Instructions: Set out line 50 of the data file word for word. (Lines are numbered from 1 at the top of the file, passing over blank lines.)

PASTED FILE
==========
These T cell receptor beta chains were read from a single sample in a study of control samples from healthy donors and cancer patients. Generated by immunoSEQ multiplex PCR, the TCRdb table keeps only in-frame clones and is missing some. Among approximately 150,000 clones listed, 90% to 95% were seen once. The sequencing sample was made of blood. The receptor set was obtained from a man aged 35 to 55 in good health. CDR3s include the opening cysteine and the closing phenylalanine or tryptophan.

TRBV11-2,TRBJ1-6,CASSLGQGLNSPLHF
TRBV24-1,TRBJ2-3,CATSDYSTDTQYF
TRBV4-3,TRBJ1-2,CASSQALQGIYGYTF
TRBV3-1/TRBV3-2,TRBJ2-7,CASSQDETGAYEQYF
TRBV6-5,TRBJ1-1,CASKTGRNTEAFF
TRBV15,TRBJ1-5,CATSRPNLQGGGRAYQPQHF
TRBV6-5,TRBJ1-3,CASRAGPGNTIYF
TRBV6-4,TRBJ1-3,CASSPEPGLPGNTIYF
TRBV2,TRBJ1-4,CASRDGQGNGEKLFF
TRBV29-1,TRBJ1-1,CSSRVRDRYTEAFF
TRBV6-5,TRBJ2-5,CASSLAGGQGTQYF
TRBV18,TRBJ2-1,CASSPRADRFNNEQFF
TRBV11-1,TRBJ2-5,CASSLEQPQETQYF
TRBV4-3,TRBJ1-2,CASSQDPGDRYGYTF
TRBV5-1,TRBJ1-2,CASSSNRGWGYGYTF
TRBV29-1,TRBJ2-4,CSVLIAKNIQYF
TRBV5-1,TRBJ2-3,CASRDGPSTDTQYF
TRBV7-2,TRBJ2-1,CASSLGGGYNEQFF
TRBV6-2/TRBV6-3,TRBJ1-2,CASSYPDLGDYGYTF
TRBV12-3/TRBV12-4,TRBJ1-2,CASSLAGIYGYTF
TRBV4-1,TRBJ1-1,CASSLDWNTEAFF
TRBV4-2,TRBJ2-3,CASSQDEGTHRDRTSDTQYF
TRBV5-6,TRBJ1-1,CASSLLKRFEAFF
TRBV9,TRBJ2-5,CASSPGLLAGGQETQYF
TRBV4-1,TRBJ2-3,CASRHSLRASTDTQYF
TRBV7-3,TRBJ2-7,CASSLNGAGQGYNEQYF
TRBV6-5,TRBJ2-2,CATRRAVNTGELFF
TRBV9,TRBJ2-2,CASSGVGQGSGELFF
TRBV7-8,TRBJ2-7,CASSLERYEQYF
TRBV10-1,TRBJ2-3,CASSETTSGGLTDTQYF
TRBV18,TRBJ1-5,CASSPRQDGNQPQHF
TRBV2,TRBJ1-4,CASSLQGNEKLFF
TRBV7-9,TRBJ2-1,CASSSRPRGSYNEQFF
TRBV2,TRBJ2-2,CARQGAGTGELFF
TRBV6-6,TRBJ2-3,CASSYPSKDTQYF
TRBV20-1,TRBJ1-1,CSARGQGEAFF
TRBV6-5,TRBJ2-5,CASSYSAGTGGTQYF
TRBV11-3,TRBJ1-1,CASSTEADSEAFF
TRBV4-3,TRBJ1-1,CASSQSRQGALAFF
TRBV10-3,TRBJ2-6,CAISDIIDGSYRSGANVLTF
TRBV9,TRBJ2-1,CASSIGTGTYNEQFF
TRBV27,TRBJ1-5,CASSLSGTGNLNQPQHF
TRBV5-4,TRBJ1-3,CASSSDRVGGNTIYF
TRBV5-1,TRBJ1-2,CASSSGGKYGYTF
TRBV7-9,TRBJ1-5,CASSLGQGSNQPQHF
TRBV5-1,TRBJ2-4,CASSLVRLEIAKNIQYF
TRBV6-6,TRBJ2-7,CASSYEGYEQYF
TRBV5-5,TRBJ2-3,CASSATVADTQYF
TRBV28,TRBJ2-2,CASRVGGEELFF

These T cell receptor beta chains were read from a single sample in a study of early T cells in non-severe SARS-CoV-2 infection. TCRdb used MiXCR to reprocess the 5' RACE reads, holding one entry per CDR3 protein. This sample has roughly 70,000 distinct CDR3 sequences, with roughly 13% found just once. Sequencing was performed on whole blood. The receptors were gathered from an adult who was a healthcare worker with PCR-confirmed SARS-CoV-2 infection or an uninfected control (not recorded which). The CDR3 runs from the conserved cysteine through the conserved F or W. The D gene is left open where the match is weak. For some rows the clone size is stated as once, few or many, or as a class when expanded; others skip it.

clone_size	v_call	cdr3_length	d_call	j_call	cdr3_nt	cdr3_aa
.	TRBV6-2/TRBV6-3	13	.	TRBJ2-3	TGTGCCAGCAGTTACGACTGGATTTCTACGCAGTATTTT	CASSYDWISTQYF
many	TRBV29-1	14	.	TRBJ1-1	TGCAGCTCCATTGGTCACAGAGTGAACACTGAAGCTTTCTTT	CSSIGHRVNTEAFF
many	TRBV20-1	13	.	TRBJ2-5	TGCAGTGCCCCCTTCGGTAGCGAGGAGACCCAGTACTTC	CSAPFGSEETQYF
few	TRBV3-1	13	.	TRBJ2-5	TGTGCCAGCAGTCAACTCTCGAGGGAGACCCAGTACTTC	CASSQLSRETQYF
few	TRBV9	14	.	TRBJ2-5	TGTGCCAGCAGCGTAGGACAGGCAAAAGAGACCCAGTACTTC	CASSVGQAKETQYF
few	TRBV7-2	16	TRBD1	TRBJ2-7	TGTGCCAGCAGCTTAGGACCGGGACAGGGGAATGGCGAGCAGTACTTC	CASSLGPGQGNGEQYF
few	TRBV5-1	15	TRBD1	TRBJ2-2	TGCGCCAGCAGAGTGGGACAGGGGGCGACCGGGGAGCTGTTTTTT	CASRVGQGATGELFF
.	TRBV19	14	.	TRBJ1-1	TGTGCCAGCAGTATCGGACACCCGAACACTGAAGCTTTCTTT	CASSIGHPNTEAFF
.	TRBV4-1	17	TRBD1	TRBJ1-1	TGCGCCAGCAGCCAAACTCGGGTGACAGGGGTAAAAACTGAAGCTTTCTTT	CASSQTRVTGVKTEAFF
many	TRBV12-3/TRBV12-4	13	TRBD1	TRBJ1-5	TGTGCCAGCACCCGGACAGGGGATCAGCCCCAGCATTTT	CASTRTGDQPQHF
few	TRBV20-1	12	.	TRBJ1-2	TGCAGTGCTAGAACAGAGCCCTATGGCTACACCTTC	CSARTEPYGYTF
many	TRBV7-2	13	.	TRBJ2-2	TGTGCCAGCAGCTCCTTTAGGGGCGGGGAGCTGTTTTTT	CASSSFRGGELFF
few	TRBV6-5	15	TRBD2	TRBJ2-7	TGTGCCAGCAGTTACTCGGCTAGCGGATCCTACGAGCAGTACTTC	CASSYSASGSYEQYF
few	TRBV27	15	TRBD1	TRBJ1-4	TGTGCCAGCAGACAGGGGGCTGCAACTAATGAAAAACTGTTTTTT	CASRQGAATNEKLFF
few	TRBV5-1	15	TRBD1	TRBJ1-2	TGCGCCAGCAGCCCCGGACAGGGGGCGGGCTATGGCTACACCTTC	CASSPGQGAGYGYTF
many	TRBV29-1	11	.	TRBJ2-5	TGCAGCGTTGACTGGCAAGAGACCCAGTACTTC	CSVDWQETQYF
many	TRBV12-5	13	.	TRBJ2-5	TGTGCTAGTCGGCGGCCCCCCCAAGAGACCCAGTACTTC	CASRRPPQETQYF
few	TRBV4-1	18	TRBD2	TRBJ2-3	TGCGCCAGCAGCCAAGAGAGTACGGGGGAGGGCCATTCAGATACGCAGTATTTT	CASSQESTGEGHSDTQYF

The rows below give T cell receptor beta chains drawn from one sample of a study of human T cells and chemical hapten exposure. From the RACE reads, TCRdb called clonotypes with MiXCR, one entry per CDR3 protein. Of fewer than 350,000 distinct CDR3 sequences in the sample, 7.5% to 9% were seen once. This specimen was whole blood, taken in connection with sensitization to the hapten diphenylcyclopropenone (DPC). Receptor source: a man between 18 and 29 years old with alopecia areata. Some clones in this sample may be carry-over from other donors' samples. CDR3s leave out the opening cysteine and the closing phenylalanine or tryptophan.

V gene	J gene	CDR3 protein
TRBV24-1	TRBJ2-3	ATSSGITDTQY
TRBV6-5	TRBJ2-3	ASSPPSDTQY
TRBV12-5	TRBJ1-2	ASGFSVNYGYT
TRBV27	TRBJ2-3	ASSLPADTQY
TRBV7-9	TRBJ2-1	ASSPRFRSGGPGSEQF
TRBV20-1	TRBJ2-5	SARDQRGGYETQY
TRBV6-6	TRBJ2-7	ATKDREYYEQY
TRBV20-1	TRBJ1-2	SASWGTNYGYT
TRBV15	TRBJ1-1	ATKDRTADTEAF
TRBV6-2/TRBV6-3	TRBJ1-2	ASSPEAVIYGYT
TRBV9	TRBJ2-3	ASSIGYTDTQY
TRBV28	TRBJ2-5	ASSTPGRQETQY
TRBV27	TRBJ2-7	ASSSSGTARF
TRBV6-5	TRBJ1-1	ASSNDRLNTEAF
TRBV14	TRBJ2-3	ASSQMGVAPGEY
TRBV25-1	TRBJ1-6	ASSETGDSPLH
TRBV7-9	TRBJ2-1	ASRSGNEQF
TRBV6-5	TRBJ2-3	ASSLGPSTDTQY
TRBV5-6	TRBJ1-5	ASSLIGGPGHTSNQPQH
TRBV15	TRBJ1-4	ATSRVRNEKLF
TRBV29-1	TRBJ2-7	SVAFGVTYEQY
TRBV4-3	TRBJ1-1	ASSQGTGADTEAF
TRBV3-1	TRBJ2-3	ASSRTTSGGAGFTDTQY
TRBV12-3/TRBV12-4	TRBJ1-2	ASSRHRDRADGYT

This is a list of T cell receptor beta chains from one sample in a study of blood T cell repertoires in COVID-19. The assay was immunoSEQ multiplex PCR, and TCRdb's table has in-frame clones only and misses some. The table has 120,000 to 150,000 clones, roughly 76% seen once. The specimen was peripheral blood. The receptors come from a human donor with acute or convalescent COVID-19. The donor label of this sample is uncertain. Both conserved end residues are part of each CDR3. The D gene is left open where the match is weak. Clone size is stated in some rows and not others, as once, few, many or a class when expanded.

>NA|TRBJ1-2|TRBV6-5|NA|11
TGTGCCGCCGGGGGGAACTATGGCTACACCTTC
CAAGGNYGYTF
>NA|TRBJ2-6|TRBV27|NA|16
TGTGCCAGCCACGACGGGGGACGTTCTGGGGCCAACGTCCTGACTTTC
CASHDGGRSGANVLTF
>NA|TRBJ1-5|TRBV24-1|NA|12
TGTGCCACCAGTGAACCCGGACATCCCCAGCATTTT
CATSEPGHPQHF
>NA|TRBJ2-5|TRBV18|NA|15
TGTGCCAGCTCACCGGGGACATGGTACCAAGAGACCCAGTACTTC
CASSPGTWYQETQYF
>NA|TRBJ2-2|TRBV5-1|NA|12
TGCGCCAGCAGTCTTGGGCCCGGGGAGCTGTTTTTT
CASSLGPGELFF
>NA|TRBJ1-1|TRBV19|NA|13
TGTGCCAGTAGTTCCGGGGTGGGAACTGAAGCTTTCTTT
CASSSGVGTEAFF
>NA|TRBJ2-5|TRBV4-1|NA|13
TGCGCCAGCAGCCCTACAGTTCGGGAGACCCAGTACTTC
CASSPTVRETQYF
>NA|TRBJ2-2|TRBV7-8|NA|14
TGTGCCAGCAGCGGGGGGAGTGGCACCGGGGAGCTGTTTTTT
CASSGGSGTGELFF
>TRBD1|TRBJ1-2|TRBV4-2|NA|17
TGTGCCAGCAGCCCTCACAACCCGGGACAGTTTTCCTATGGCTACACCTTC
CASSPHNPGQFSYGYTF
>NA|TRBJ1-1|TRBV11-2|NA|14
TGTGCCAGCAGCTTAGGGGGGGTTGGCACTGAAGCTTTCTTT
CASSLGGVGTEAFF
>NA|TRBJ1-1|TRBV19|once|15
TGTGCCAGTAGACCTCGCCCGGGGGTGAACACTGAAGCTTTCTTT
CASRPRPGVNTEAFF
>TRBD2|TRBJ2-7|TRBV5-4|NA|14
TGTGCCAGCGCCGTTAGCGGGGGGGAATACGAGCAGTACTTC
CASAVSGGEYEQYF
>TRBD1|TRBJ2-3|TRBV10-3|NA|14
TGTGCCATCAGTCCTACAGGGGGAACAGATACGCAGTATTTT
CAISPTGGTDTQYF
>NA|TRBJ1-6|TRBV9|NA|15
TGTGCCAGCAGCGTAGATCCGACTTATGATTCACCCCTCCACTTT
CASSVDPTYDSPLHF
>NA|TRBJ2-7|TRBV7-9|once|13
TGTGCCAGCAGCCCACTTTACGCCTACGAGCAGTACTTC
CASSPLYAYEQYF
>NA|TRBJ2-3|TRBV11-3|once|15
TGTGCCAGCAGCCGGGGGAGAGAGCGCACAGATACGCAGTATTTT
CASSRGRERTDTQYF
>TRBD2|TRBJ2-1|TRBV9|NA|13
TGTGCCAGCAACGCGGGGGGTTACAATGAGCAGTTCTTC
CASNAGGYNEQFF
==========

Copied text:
TRBV28,TRBJ2-2,CASRVGGEELFF